THE family of murdered Lurgan journalist Martin O’Hagan say they are “bitterly disappointed” after the NI Director of Public Prosecutions decided not to prosecute.
The Director Barra McGrory QC said the decision not to prosecute in the Martin O’Hagan murder case was made after careful consideration of “all the available evidence”.
Mr O’Hagan was the only journalist murdered by paramilitaries in the history of the modern Northern Ireland Troubles.
This included that of Neil Hyde, who signed a contract to help police with the murder investigation in return for a reduced sentence for 48 LVF linked offences.
Mr O’Hagan, a Sunday World journalist, was shot dead just yards from his Lurgan home in 2001.
“I know this decision will be disappointing to Mr O’Hagan’s widow, family, friends and colleagues but the evidence that can be given by an assisting offender must be carefully evaluated and the test for prosecution applied on a case by case basis,” Mr McGrory said.
“Every case is different and the question whether the test for prosecution is met can only be determined on the merits of each individual case
“The approach in this case has been assisted by the detailed consideration given by Mr Justice Gillen in his judgment in the case of R v Haddock and others to the dangers of convicting on the uncorroborated evidence of an accomplice.
“The prosecution of any of the accused in this case would depend on the evidence of Neil Hyde.
“Having regard to all the circumstances it has been concluded that, in the absence of any corroboration, the available evidence is insufficient to provide a reasonable prospect of obtaining a conviction against any individual.”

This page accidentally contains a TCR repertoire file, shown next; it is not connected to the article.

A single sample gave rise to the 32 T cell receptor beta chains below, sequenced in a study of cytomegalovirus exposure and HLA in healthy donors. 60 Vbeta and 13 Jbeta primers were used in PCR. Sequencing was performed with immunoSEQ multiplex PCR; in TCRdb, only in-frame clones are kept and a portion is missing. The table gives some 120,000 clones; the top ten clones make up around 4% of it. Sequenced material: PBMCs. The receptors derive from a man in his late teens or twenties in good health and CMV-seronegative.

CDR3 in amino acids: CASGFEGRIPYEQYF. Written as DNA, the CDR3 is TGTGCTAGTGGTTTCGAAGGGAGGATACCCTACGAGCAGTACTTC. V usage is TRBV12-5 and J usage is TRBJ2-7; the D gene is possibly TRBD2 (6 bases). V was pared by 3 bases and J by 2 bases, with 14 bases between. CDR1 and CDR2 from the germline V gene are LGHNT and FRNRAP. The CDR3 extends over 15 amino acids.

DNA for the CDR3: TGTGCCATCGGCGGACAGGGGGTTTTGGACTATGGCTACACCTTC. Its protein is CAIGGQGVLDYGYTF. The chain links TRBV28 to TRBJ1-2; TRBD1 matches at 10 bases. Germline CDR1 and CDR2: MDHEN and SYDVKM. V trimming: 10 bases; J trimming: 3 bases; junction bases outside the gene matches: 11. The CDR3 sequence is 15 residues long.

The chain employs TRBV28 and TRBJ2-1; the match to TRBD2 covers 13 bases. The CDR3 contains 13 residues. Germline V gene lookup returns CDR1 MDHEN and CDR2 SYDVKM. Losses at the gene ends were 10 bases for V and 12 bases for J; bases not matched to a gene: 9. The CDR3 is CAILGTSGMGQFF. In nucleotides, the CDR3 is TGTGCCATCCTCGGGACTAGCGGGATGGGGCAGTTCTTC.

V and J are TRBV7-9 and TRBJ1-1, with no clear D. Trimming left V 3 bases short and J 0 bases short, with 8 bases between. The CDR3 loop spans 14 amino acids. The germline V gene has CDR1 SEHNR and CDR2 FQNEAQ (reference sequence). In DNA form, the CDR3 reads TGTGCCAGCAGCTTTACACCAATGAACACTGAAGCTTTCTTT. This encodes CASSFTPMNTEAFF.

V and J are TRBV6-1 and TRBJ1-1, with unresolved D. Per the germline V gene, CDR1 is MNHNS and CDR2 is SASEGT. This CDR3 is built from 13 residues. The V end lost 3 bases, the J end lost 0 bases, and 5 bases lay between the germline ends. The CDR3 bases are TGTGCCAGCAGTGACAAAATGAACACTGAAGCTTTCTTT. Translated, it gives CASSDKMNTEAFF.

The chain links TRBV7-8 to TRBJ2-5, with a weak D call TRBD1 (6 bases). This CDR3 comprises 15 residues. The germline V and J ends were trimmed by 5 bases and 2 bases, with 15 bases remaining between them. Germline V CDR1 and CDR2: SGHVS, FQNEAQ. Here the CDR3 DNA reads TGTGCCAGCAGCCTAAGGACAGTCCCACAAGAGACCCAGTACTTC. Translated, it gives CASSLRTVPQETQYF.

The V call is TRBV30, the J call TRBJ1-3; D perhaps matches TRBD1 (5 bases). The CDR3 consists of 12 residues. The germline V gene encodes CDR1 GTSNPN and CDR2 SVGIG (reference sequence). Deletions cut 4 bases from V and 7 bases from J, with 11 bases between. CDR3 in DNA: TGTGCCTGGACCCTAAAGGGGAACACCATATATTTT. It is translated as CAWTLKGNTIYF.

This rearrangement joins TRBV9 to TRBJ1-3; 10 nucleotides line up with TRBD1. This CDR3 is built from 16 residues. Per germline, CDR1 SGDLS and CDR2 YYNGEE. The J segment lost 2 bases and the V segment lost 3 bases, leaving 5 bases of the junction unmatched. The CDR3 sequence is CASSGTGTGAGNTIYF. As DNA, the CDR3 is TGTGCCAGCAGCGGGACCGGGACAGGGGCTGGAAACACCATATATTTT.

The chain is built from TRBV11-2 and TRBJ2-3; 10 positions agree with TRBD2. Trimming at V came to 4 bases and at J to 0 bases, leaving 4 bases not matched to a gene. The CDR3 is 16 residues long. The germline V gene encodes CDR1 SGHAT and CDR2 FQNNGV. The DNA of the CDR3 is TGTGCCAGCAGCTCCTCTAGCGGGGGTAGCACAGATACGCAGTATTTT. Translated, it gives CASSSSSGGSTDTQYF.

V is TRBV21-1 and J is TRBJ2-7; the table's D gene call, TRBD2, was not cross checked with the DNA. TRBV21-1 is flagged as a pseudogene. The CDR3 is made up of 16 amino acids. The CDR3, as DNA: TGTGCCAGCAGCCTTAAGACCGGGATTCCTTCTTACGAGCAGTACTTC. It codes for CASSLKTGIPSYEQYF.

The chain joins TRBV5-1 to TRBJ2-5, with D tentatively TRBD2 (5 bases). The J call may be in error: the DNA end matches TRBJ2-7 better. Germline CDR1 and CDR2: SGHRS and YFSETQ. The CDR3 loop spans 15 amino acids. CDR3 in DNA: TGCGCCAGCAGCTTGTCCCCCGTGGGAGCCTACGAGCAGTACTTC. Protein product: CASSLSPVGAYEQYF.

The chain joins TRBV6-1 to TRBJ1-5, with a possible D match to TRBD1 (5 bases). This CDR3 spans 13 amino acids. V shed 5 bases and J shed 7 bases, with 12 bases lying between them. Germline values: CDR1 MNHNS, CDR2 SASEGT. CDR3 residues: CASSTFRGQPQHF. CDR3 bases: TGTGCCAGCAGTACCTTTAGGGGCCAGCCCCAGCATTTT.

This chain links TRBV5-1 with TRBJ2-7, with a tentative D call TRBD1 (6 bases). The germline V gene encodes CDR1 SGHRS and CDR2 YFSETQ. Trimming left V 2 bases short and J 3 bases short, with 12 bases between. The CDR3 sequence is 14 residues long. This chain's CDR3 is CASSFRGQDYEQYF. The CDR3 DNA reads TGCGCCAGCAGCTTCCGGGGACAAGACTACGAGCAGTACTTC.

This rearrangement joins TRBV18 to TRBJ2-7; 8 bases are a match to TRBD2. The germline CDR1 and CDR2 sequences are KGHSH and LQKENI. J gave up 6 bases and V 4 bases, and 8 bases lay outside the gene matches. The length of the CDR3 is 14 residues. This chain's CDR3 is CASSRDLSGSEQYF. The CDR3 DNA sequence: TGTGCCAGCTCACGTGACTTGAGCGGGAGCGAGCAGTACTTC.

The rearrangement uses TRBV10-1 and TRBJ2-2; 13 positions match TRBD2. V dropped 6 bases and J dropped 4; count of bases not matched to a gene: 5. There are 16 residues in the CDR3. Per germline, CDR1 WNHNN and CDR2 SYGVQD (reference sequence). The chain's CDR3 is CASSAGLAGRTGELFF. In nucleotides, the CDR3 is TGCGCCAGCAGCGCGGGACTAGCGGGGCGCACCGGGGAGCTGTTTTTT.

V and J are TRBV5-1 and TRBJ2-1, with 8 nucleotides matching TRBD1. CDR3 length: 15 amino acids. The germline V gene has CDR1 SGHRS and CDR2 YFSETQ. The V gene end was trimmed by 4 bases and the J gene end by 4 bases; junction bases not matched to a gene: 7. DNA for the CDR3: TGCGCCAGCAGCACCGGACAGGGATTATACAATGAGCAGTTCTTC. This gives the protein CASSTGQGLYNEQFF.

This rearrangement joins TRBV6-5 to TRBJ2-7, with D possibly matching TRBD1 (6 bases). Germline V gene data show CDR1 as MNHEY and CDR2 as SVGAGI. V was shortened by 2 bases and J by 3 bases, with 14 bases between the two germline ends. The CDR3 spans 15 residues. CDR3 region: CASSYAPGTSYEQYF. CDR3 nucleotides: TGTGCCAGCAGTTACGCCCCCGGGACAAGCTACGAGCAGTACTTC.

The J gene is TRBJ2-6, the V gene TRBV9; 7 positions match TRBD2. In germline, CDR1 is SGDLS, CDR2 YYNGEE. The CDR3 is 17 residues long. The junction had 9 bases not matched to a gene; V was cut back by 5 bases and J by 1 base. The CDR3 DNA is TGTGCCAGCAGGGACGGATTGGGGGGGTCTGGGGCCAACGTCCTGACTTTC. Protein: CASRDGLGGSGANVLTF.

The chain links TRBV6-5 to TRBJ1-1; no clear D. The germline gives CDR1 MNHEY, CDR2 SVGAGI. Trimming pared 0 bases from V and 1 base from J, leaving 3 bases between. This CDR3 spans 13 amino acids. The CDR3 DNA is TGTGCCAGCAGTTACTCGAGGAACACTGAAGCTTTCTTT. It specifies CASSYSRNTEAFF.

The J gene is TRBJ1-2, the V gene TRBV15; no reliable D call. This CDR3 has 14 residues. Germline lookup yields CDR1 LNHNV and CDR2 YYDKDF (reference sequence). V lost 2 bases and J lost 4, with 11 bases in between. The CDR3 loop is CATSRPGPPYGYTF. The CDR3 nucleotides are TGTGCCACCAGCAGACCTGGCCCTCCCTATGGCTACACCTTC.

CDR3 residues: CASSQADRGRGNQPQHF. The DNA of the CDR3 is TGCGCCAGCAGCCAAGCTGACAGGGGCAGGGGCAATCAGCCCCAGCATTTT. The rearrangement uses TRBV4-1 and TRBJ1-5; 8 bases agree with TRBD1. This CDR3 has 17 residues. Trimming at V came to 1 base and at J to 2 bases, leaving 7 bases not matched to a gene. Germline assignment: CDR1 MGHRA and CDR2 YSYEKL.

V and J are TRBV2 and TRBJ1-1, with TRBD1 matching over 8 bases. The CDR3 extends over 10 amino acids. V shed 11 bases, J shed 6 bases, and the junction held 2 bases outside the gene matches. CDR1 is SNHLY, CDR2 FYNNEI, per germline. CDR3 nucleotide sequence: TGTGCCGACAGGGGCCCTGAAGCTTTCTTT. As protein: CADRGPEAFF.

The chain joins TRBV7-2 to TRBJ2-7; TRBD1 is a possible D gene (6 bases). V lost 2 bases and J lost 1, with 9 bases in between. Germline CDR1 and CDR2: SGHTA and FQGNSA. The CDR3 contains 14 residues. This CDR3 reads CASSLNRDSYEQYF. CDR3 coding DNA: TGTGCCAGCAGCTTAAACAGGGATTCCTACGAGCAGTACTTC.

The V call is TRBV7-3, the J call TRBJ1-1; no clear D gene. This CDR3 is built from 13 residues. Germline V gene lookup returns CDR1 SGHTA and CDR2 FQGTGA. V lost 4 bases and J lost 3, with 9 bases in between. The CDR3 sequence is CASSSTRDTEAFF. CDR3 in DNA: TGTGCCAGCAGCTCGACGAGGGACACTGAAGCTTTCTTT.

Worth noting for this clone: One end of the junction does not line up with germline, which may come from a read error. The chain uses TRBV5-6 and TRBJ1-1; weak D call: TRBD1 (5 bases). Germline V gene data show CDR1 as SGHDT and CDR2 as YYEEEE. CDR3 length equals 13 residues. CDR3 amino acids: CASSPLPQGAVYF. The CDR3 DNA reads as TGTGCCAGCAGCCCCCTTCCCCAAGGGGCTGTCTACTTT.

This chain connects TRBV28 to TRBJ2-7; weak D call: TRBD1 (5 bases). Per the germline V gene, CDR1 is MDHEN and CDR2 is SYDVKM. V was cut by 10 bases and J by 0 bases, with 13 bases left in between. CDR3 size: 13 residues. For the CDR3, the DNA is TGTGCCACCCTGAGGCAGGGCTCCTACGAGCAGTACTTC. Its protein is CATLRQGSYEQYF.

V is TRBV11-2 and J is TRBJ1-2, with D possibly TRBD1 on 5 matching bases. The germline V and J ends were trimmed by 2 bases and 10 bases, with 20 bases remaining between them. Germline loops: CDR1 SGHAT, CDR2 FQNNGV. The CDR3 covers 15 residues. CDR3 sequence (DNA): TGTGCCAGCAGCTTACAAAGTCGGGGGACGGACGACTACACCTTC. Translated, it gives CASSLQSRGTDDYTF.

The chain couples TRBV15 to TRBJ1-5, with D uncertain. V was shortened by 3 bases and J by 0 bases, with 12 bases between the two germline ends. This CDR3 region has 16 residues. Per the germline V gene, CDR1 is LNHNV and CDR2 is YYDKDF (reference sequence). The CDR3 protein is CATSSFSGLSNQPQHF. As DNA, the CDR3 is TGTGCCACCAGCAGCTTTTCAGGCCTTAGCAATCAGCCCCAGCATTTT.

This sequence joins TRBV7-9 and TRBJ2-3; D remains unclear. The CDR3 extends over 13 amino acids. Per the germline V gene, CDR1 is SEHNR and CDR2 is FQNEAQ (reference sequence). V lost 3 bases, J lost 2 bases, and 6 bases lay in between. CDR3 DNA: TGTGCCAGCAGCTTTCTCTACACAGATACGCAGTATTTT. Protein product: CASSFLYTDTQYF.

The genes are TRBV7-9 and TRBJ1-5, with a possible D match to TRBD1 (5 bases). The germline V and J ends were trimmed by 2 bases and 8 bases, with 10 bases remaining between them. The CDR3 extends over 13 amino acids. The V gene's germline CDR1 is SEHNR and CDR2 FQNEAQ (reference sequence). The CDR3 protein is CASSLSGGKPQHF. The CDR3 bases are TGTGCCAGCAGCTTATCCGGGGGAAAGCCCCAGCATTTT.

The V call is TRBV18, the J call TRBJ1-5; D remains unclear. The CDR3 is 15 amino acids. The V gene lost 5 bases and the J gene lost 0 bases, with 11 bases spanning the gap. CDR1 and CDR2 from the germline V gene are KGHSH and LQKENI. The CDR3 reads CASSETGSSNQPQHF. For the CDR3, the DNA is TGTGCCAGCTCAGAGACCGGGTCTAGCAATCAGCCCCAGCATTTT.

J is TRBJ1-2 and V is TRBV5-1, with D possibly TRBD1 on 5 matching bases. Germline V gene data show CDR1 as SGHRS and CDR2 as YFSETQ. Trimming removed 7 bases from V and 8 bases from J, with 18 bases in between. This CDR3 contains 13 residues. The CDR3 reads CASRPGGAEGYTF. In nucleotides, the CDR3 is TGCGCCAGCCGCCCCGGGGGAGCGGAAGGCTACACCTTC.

Mr O’Hagan’s brother Fintan said the family was “bitterly disappointed” at the decision not to prosecute.
“There is a witness who wants to tell a court who killed Martin O’Hagan, yet the Public Prosecution Service are depriving that witness the opportunity of telling the court his account and further depriving the court of the opportunity to consider the truthfulness or otherwise of that evidence and depriving the family, and indeed the public, of the opportunity to see justice in action,” he said.
“Justice needs not just be done, it needs to be seen to be done.”
The O’Hagan family’s lawyer, Niall Murphy, said they would be considering options including making representations to Northern Ireland Attorney General John Larkin QC over an inquest and potential civil litigation.
Mr O’Hagan’s killing was claimed by the Red Hand Defenders, a cover name used by both the Loyalist Volunteer Force (LVF) and Ulster Defence Association.
When Hyde was jailed in February 2012 for three years, Judge Patrick Lynch QC told him that if he had not agreed to identify the alleged culprits in Mr O’Hagan’s murder and give evidence about the activities of the outlawed LVF, he would have been jailed for 18 years.
He told Hyde, that having been recruited into the LVF in 1996: “By virtue of your size and propensity for violence, it appears that you were useful to the organisation as an enforcer and embarked on a career of sustained criminality over the next 15 years.”
During Hyde’s trial, the court heard that while he was being questioned by detectives from the PSNI’s Retrospective Murder Review Unit in September 2008, he confessed to a number of offences and formally agreed to help police early in 2009.
He admitted to six charges relating to petrol bombs, nine of affray, drug dealing in cannabis and cocaine, five relating to arson, seven firearms offences, two charges of withholding information in relation to a murder and a wounding.
He also pleaded guilty to robbery and attempted robbery, aggravated burglary, causing actual bodily harm and managing a meeting in support of the LVF.
All the offences occurred on various dates between 1 January 1992 and 24 January 2008.